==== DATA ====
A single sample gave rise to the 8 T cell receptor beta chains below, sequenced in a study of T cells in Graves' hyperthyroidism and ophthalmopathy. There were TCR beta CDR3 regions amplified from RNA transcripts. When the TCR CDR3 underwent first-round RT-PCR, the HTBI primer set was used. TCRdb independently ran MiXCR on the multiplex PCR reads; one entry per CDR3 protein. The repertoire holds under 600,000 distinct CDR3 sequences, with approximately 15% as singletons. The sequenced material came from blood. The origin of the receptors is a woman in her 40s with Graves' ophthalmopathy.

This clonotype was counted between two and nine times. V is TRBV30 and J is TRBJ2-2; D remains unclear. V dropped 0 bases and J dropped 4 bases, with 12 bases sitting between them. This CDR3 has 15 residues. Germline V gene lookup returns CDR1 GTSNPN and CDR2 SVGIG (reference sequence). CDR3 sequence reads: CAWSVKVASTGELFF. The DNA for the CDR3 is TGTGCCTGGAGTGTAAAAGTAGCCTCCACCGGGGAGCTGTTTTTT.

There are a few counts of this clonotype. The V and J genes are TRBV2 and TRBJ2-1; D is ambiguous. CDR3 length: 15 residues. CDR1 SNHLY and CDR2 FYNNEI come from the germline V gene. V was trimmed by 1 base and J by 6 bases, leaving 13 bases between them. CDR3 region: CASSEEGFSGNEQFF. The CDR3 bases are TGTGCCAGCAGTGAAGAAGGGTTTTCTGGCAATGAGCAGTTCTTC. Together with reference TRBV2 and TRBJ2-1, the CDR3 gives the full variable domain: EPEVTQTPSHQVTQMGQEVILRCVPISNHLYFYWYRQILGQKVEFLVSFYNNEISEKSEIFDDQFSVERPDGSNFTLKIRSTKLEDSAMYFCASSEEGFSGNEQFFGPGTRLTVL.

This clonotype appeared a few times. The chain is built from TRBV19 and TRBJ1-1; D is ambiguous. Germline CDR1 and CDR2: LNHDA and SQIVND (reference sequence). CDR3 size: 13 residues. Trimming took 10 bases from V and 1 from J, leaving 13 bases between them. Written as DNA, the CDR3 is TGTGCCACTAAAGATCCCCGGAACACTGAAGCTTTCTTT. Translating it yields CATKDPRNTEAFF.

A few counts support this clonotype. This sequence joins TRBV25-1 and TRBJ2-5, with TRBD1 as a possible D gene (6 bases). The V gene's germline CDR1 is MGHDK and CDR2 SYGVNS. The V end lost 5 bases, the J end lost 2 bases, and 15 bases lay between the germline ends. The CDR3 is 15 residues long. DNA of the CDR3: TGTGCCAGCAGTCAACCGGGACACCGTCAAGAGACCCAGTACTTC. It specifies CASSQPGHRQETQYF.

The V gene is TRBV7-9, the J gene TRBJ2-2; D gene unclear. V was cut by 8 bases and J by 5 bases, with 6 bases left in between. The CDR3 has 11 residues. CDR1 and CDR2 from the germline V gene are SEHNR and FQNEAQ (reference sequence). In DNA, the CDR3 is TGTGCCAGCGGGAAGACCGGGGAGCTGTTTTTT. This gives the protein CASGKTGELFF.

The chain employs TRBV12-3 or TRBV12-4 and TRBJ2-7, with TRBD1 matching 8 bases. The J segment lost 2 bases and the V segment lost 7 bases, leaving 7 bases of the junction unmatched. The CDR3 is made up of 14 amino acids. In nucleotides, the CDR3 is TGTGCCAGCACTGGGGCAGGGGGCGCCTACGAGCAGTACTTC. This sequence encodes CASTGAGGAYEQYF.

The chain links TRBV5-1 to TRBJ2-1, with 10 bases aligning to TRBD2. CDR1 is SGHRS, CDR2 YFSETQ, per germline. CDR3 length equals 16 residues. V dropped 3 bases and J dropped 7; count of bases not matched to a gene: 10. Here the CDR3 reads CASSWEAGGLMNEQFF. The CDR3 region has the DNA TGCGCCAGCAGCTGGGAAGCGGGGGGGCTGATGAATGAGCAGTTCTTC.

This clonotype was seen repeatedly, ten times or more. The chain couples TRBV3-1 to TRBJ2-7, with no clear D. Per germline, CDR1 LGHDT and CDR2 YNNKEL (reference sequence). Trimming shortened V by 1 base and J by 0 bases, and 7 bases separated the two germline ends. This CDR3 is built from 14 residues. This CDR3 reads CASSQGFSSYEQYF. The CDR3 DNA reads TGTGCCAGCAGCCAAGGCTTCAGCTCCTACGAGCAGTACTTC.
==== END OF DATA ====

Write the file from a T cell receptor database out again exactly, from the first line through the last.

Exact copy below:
A single sample gave rise to the 8 T cell receptor beta chains below, sequenced in a study of T cells in Graves' hyperthyroidism and ophthalmopathy. There were TCR beta CDR3 regions amplified from RNA transcripts. When the TCR CDR3 underwent first-round RT-PCR, the HTBI primer set was used. TCRdb independently ran MiXCR on the multiplex PCR reads; one entry per CDR3 protein. The repertoire holds under 600,000 distinct CDR3 sequences, with approximately 15% as singletons. The sequenced material came from blood. The origin of the receptors is a woman in her 40s with Graves' ophthalmopathy.

This clonotype was counted between two and nine times. V is TRBV30 and J is TRBJ2-2; D remains unclear. V dropped 0 bases and J dropped 4 bases, with 12 bases sitting between them. This CDR3 has 15 residues. Germline V gene lookup returns CDR1 GTSNPN and CDR2 SVGIG (reference sequence). CDR3 sequence reads: CAWSVKVASTGELFF. The DNA for the CDR3 is TGTGCCTGGAGTGTAAAAGTAGCCTCCACCGGGGAGCTGTTTTTT.

There are a few counts of this clonotype. The V and J genes are TRBV2 and TRBJ2-1; D is ambiguous. CDR3 length: 15 residues. CDR1 SNHLY and CDR2 FYNNEI come from the germline V gene. V was trimmed by 1 base and J by 6 bases, leaving 13 bases between them. CDR3 region: CASSEEGFSGNEQFF. The CDR3 bases are TGTGCCAGCAGTGAAGAAGGGTTTTCTGGCAATGAGCAGTTCTTC. Together with reference TRBV2 and TRBJ2-1, the CDR3 gives the full variable domain: EPEVTQTPSHQVTQMGQEVILRCVPISNHLYFYWYRQILGQKVEFLVSFYNNEISEKSEIFDDQFSVERPDGSNFTLKIRSTKLEDSAMYFCASSEEGFSGNEQFFGPGTRLTVL.

This clonotype appeared a few times. The chain is built from TRBV19 and TRBJ1-1; D is ambiguous. Germline CDR1 and CDR2: LNHDA and SQIVND (reference sequence). CDR3 size: 13 residues. Trimming took 10 bases from V and 1 from J, leaving 13 bases between them. Written as DNA, the CDR3 is TGTGCCACTAAAGATCCCCGGAACACTGAAGCTTTCTTT. Translating it yields CATKDPRNTEAFF.

A few counts support this clonotype. This sequence joins TRBV25-1 and TRBJ2-5, with TRBD1 as a possible D gene (6 bases). The V gene's germline CDR1 is MGHDK and CDR2 SYGVNS. The V end lost 5 bases, the J end lost 2 bases, and 15 bases lay between the germline ends. The CDR3 is 15 residues long. DNA of the CDR3: TGTGCCAGCAGTCAACCGGGACACCGTCAAGAGACCCAGTACTTC. It specifies CASSQPGHRQETQYF.

The V gene is TRBV7-9, the J gene TRBJ2-2; D gene unclear. V was cut by 8 bases and J by 5 bases, with 6 bases left in between. The CDR3 has 11 residues. CDR1 and CDR2 from the germline V gene are SEHNR and FQNEAQ (reference sequence). In DNA, the CDR3 is TGTGCCAGCGGGAAGACCGGGGAGCTGTTTTTT. This gives the protein CASGKTGELFF.

The chain employs TRBV12-3 or TRBV12-4 and TRBJ2-7, with TRBD1 matching 8 bases. The J segment lost 2 bases and the V segment lost 7 bases, leaving 7 bases of the junction unmatched. The CDR3 is made up of 14 amino acids. In nucleotides, the CDR3 is TGTGCCAGCACTGGGGCAGGGGGCGCCTACGAGCAGTACTTC. This sequence encodes CASTGAGGAYEQYF.

The chain links TRBV5-1 to TRBJ2-1, with 10 bases aligning to TRBD2. CDR1 is SGHRS, CDR2 YFSETQ, per germline. CDR3 length equals 16 residues. V dropped 3 bases and J dropped 7; count of bases not matched to a gene: 10. Here the CDR3 reads CASSWEAGGLMNEQFF. The CDR3 region has the DNA TGCGCCAGCAGCTGGGAAGCGGGGGGGCTGATGAATGAGCAGTTCTTC.

This clonotype was seen repeatedly, ten times or more. The chain couples TRBV3-1 to TRBJ2-7, with no clear D. Per germline, CDR1 LGHDT and CDR2 YNNKEL (reference sequence). Trimming shortened V by 1 base and J by 0 bases, and 7 bases separated the two germline ends. This CDR3 is built from 14 residues. This CDR3 reads CASSQGFSSYEQYF. The CDR3 DNA reads TGTGCCAGCAGCCAAGGCTTCAGCTCCTACGAGCAGTACTTC.